Lamont to ease COVID restrictions 


By Paul Hughes, Republican-American

HARTFORD — Gov. Ned Lamont is lifting coronavirus-related capacity limits on businesses, houses of worships, and entertainment and sports venues while still mandating masking, spacing and other public health requirements.

Lamont joined a growing number of governors who are now easing restrictions intended to limit the spread of COVID-19 despite warnings from health officials and medical professionals for states not to let their guards down now.

The changes announced Thursday are the most sweeping revisions since Lamont started to gradually ease a partial shutdown of the economy last May 20 after he locked down the state last March and April.

A year later, he said the timing is right because the state is continuing to make good progress in terms of reducing the spread of the virus and increasing the number of COVID-19 vaccinations every day.

“I think Connecticut has earned it. It has been tough,” Lamont said. “People have been frustrated. They have been sheltering at home, and a lot of our businesses really suffered, and people took a hit, and I felt that I think more than most.”

MOST CAPACITY LIMITS are scheduled to be lifted on March 19, including for restaurants, retail stores, personal care businesses, professional offices, gyms and fitness centers, and museums, aquariums and zoos.

Lamont is planning to increase limits on social and recreational gatherings at private residences and commercial venues. The maximums for private residences are going to rise from 10 people each indoors and outdoors to 25 people indoors and 100 people outdoors. The limits for commercial establishments are going to quadruple from 25 attendees indoors to 100 and from 50 attendees outdoors to 200.

The current 50% limit on indoor religious, spiritual and worship gatherings is also slated to end. Last month, Lamont dropped a numerical cap that applied if it was lower than the occupancy limit.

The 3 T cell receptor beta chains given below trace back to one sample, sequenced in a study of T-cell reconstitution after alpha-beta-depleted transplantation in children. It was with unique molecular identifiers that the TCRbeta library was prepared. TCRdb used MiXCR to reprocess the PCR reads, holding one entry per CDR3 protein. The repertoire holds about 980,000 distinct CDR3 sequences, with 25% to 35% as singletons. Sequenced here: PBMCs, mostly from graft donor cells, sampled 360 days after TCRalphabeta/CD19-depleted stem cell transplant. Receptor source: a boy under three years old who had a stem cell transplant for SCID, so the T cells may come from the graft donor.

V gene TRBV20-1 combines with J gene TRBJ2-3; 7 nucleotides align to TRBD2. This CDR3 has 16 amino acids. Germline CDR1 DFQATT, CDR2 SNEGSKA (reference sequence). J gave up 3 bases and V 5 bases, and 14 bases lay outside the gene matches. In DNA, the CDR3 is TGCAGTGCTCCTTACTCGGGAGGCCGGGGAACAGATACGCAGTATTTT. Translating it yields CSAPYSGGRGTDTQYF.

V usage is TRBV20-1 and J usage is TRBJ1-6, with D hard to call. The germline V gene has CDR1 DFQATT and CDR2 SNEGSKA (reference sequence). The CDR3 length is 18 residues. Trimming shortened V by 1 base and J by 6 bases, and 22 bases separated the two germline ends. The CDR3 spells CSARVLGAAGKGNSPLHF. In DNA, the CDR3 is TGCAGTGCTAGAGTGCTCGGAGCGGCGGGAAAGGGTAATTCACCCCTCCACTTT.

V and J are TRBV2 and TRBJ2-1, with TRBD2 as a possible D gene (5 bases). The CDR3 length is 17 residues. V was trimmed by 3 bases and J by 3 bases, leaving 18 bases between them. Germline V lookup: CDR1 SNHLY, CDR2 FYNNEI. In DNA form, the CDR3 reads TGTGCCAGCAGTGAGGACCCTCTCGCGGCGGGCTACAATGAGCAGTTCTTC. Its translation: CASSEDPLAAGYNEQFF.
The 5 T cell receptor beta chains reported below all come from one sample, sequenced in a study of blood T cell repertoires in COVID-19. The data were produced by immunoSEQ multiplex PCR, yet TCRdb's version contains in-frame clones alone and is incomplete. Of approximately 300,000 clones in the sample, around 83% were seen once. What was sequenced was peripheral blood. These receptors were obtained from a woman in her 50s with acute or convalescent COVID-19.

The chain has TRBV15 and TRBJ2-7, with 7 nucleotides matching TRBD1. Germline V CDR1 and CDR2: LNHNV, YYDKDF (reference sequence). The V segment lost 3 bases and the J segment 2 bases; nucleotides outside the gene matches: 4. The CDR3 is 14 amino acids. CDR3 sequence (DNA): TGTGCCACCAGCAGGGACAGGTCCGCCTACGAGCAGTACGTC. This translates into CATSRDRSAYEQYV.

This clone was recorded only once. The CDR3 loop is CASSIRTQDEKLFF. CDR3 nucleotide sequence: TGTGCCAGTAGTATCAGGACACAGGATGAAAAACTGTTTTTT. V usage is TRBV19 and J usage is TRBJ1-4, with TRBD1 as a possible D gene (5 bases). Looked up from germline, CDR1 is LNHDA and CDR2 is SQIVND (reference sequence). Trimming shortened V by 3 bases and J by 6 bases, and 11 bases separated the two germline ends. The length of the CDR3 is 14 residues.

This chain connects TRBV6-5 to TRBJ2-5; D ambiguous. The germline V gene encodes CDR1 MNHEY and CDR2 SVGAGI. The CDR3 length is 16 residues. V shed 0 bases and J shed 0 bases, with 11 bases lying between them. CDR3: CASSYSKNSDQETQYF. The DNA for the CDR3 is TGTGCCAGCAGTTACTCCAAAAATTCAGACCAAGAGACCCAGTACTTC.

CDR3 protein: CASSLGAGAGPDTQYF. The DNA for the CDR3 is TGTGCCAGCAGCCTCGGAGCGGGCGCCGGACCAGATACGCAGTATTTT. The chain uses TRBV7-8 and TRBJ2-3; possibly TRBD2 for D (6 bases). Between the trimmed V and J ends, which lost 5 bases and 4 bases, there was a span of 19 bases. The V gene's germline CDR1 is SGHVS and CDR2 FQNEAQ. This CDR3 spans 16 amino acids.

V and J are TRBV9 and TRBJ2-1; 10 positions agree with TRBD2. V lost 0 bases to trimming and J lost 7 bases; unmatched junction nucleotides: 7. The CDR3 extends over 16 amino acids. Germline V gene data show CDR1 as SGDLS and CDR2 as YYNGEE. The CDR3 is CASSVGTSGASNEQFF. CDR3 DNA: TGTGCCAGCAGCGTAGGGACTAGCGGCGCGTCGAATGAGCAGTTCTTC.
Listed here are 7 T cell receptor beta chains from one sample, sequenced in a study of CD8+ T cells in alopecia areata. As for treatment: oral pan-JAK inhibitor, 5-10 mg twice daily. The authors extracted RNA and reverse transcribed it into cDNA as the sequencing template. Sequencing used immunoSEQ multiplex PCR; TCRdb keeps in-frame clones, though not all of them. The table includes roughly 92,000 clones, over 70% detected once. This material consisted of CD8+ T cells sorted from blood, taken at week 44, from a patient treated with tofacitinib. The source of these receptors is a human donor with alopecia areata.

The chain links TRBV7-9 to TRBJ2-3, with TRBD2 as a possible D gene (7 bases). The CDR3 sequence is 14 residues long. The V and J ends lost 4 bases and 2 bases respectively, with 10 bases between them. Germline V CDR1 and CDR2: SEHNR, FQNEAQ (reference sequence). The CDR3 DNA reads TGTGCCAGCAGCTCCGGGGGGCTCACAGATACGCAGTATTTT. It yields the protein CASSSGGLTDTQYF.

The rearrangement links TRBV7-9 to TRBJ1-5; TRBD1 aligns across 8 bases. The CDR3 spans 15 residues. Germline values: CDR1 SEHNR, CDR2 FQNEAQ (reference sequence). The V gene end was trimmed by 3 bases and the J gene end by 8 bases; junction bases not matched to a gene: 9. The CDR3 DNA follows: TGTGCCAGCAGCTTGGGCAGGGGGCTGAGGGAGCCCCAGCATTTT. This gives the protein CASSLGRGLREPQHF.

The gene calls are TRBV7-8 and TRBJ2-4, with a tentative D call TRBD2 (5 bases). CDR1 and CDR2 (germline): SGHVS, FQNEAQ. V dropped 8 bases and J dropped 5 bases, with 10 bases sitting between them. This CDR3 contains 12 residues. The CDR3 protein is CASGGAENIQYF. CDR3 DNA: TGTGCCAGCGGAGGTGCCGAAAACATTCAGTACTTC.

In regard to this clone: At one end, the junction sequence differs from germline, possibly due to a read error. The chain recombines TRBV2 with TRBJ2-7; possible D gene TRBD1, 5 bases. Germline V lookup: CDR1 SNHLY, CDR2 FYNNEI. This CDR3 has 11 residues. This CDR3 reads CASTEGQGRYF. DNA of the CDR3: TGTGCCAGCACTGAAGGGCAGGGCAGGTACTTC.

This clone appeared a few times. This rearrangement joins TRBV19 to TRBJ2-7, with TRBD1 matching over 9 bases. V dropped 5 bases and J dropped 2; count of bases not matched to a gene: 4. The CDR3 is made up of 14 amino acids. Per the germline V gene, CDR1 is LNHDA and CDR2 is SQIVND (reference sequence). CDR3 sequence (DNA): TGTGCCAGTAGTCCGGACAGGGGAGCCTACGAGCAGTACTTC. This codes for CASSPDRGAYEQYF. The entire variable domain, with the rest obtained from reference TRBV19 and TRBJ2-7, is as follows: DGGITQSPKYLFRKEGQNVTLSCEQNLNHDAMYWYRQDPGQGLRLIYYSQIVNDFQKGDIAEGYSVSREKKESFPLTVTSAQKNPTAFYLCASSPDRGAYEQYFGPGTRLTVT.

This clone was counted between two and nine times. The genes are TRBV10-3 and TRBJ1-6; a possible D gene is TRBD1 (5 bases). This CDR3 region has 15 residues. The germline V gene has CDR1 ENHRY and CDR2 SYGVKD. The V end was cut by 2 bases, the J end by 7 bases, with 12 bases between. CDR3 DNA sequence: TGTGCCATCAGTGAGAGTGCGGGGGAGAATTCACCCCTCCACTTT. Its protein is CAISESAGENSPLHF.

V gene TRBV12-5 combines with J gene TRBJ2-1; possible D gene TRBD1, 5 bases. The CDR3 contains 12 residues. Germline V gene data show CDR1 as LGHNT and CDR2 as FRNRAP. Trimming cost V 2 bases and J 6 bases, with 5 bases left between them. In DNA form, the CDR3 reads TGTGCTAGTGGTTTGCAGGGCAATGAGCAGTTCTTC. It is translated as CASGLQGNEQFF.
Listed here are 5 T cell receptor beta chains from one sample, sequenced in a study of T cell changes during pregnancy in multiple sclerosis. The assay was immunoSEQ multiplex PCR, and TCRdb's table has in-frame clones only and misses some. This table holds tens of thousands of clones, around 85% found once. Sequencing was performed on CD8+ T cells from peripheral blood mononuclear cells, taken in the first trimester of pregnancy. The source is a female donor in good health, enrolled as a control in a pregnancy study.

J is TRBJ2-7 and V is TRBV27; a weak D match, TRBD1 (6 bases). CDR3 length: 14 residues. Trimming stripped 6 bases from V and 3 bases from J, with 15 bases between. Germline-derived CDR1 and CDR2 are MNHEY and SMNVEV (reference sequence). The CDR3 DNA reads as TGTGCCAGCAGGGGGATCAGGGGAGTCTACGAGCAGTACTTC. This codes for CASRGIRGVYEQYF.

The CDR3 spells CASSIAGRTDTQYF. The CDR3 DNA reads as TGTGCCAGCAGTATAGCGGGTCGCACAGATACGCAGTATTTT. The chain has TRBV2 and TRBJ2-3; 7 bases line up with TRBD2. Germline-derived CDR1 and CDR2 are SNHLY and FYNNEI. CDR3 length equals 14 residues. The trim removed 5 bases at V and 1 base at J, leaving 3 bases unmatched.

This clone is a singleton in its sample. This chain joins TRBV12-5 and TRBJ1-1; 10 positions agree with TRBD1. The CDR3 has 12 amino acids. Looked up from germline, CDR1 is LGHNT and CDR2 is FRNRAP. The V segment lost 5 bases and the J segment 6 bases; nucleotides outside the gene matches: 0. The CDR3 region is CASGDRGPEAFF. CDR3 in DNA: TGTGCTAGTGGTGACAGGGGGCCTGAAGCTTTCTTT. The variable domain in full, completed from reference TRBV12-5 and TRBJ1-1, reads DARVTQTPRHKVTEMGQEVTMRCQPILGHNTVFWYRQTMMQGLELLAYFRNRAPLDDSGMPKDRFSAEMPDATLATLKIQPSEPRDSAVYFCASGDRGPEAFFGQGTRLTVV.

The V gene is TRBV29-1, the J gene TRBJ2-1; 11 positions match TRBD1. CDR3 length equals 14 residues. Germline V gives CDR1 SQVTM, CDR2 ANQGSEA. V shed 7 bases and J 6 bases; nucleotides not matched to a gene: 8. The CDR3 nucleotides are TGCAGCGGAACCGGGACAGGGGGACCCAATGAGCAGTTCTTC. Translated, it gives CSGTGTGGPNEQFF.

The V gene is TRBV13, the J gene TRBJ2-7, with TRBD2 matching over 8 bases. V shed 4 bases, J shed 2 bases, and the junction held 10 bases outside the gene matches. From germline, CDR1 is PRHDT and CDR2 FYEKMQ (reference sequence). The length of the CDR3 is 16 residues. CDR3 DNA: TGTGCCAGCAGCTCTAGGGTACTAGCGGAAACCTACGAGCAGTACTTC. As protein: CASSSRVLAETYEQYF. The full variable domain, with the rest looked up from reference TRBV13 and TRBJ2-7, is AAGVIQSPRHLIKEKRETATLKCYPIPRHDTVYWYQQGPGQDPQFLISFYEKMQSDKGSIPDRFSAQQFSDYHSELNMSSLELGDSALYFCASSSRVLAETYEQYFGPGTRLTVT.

Other revisions announced Thursday will take effect on later dates. Capacity limits on early childhood classes will increase from 16 to 20 on March 29. Four days later, outdoor amusement parks can open, and outdoor entertainment venues can have up to 10,000 people, and indoor stadiums will be able to operate at 10% capacity.

The Connecticut Retail Merchants Association applauded the revised capacity limits that Lamont laid out.

“The state’s revised plan will permit retail business in communities across our state to return closer to normal operations,” said Timothy Phelan, president of the trade association.

He stressed retailers will continue to adhere to remaining state protocols to protect the health and safety of customers, including continuing mask wearing, providing informative signs and frequent disinfectant cleaning.

While the capacity limit is being eliminated for restaurants, Lamont said eating establishments will have to continue to follow state mandates, including limiting seating to eight people per table, closing dining rooms at 11 p.m., and maintaining 6 feet of spacing between tables, or alternatively using non-porous barriers to separate tables.